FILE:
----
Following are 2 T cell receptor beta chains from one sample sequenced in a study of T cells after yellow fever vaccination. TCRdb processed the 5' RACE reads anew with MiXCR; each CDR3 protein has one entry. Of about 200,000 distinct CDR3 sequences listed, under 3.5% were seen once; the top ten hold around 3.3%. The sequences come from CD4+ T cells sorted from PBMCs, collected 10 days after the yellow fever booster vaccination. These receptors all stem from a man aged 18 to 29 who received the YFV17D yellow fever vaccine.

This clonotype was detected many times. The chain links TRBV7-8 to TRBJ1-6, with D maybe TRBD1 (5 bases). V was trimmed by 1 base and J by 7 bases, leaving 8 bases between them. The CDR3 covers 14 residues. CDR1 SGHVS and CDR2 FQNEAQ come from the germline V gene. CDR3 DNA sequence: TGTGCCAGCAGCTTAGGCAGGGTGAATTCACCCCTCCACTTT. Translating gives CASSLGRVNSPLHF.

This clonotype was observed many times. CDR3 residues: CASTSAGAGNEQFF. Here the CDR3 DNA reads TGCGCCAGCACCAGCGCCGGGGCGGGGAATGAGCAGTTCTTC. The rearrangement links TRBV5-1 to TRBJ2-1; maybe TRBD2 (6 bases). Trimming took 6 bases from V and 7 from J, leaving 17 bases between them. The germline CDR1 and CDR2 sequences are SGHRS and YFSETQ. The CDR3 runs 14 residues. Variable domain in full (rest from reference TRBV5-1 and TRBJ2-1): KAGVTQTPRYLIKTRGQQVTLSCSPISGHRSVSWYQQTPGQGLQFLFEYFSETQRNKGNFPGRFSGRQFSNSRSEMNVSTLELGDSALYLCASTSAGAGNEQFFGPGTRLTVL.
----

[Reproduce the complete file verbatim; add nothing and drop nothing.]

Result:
Following are 2 T cell receptor beta chains from one sample sequenced in a study of T cells after yellow fever vaccination. TCRdb processed the 5' RACE reads anew with MiXCR; each CDR3 protein has one entry. Of about 200,000 distinct CDR3 sequences listed, under 3.5% were seen once; the top ten hold around 3.3%. The sequences come from CD4+ T cells sorted from PBMCs, collected 10 days after the yellow fever booster vaccination. These receptors all stem from a man aged 18 to 29 who received the YFV17D yellow fever vaccine.

This clonotype was detected many times. The chain links TRBV7-8 to TRBJ1-6, with D maybe TRBD1 (5 bases). V was trimmed by 1 base and J by 7 bases, leaving 8 bases between them. The CDR3 covers 14 residues. CDR1 SGHVS and CDR2 FQNEAQ come from the germline V gene. CDR3 DNA sequence: TGTGCCAGCAGCTTAGGCAGGGTGAATTCACCCCTCCACTTT. Translating gives CASSLGRVNSPLHF.

This clonotype was observed many times. CDR3 residues: CASTSAGAGNEQFF. Here the CDR3 DNA reads TGCGCCAGCACCAGCGCCGGGGCGGGGAATGAGCAGTTCTTC. The rearrangement links TRBV5-1 to TRBJ2-1; maybe TRBD2 (6 bases). Trimming took 6 bases from V and 7 from J, leaving 17 bases between them. The germline CDR1 and CDR2 sequences are SGHRS and YFSETQ. The CDR3 runs 14 residues. Variable domain in full (rest from reference TRBV5-1 and TRBJ2-1): KAGVTQTPRYLIKTRGQQVTLSCSPISGHRSVSWYQQTPGQGLQFLFEYFSETQRNKGNFPGRFSGRQFSNSRSEMNVSTLELGDSALYLCASTSAGAGNEQFFGPGTRLTVL.